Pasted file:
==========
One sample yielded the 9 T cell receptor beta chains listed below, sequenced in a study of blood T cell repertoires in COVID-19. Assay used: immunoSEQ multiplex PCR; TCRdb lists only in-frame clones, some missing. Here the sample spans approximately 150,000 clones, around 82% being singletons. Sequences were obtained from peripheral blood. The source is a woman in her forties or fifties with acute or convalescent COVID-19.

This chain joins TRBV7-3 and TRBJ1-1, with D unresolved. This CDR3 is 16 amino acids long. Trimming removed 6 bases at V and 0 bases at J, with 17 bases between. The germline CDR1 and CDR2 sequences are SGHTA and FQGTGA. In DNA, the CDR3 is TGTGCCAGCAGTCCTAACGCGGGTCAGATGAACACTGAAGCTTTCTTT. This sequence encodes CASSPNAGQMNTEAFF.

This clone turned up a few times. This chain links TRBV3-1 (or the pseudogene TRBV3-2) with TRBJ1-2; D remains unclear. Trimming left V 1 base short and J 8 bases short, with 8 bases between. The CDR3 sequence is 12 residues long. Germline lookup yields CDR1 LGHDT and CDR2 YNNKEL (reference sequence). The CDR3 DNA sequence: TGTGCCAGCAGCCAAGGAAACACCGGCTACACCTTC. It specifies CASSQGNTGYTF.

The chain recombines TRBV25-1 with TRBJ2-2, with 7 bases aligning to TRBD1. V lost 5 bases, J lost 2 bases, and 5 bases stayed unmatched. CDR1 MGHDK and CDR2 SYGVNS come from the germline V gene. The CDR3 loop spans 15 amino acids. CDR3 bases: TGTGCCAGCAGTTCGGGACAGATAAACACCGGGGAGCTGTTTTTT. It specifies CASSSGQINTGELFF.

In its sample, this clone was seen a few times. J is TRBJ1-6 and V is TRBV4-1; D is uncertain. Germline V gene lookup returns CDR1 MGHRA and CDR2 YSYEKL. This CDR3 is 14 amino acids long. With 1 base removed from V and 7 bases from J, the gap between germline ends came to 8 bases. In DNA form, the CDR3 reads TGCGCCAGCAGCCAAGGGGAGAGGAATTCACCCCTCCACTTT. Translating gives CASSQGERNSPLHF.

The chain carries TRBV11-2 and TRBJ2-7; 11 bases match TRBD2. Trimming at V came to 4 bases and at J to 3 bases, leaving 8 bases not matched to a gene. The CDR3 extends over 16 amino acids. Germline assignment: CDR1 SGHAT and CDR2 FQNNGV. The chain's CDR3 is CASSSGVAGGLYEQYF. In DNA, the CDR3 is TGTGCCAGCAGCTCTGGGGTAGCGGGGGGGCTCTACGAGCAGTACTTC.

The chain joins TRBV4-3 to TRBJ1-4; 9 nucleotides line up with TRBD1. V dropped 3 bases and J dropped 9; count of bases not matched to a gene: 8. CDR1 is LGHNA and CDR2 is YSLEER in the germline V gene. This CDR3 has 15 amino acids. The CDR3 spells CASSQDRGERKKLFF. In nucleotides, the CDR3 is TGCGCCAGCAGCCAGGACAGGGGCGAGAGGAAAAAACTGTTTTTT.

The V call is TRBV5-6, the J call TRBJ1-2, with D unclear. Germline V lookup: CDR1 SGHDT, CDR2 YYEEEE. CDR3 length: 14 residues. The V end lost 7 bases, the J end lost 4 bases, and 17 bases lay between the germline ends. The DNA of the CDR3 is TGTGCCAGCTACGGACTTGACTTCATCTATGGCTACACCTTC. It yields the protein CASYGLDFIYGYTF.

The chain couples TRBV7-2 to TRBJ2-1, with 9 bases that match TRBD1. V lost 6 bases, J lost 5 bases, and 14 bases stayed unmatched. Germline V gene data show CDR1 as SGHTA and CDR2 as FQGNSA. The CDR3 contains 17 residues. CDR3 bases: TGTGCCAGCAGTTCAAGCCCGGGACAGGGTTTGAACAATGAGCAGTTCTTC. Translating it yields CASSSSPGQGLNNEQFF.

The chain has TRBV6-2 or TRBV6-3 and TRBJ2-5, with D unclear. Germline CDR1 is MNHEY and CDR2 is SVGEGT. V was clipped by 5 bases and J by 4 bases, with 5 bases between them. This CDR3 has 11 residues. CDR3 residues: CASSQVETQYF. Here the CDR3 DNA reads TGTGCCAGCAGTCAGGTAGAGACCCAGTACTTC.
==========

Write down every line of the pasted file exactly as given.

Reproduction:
One sample yielded the 9 T cell receptor beta chains listed below, sequenced in a study of blood T cell repertoires in COVID-19. Assay used: immunoSEQ multiplex PCR; TCRdb lists only in-frame clones, some missing. Here the sample spans approximately 150,000 clones, around 82% being singletons. Sequences were obtained from peripheral blood. The source is a woman in her forties or fifties with acute or convalescent COVID-19.

This chain joins TRBV7-3 and TRBJ1-1, with D unresolved. This CDR3 is 16 amino acids long. Trimming removed 6 bases at V and 0 bases at J, with 17 bases between. The germline CDR1 and CDR2 sequences are SGHTA and FQGTGA. In DNA, the CDR3 is TGTGCCAGCAGTCCTAACGCGGGTCAGATGAACACTGAAGCTTTCTTT. This sequence encodes CASSPNAGQMNTEAFF.

This clone turned up a few times. This chain links TRBV3-1 (or the pseudogene TRBV3-2) with TRBJ1-2; D remains unclear. Trimming left V 1 base short and J 8 bases short, with 8 bases between. The CDR3 sequence is 12 residues long. Germline lookup yields CDR1 LGHDT and CDR2 YNNKEL (reference sequence). The CDR3 DNA sequence: TGTGCCAGCAGCCAAGGAAACACCGGCTACACCTTC. It specifies CASSQGNTGYTF.

The chain recombines TRBV25-1 with TRBJ2-2, with 7 bases aligning to TRBD1. V lost 5 bases, J lost 2 bases, and 5 bases stayed unmatched. CDR1 MGHDK and CDR2 SYGVNS come from the germline V gene. The CDR3 loop spans 15 amino acids. CDR3 bases: TGTGCCAGCAGTTCGGGACAGATAAACACCGGGGAGCTGTTTTTT. It specifies CASSSGQINTGELFF.

In its sample, this clone was seen a few times. J is TRBJ1-6 and V is TRBV4-1; D is uncertain. Germline V gene lookup returns CDR1 MGHRA and CDR2 YSYEKL. This CDR3 is 14 amino acids long. With 1 base removed from V and 7 bases from J, the gap between germline ends came to 8 bases. In DNA form, the CDR3 reads TGCGCCAGCAGCCAAGGGGAGAGGAATTCACCCCTCCACTTT. Translating gives CASSQGERNSPLHF.

The chain carries TRBV11-2 and TRBJ2-7; 11 bases match TRBD2. Trimming at V came to 4 bases and at J to 3 bases, leaving 8 bases not matched to a gene. The CDR3 extends over 16 amino acids. Germline assignment: CDR1 SGHAT and CDR2 FQNNGV. The chain's CDR3 is CASSSGVAGGLYEQYF. In DNA, the CDR3 is TGTGCCAGCAGCTCTGGGGTAGCGGGGGGGCTCTACGAGCAGTACTTC.

The chain joins TRBV4-3 to TRBJ1-4; 9 nucleotides line up with TRBD1. V dropped 3 bases and J dropped 9; count of bases not matched to a gene: 8. CDR1 is LGHNA and CDR2 is YSLEER in the germline V gene. This CDR3 has 15 amino acids. The CDR3 spells CASSQDRGERKKLFF. In nucleotides, the CDR3 is TGCGCCAGCAGCCAGGACAGGGGCGAGAGGAAAAAACTGTTTTTT.

The V call is TRBV5-6, the J call TRBJ1-2, with D unclear. Germline V lookup: CDR1 SGHDT, CDR2 YYEEEE. CDR3 length: 14 residues. The V end lost 7 bases, the J end lost 4 bases, and 17 bases lay between the germline ends. The DNA of the CDR3 is TGTGCCAGCTACGGACTTGACTTCATCTATGGCTACACCTTC. It yields the protein CASYGLDFIYGYTF.

The chain couples TRBV7-2 to TRBJ2-1, with 9 bases that match TRBD1. V lost 6 bases, J lost 5 bases, and 14 bases stayed unmatched. Germline V gene data show CDR1 as SGHTA and CDR2 as FQGNSA. The CDR3 contains 17 residues. CDR3 bases: TGTGCCAGCAGTTCAAGCCCGGGACAGGGTTTGAACAATGAGCAGTTCTTC. Translating it yields CASSSSPGQGLNNEQFF.

The chain has TRBV6-2 or TRBV6-3 and TRBJ2-5, with D unclear. Germline CDR1 is MNHEY and CDR2 is SVGEGT. V was clipped by 5 bases and J by 4 bases, with 5 bases between them. This CDR3 has 11 residues. CDR3 residues: CASSQVETQYF. Here the CDR3 DNA reads TGTGCCAGCAGTCAGGTAGAGACCCAGTACTTC.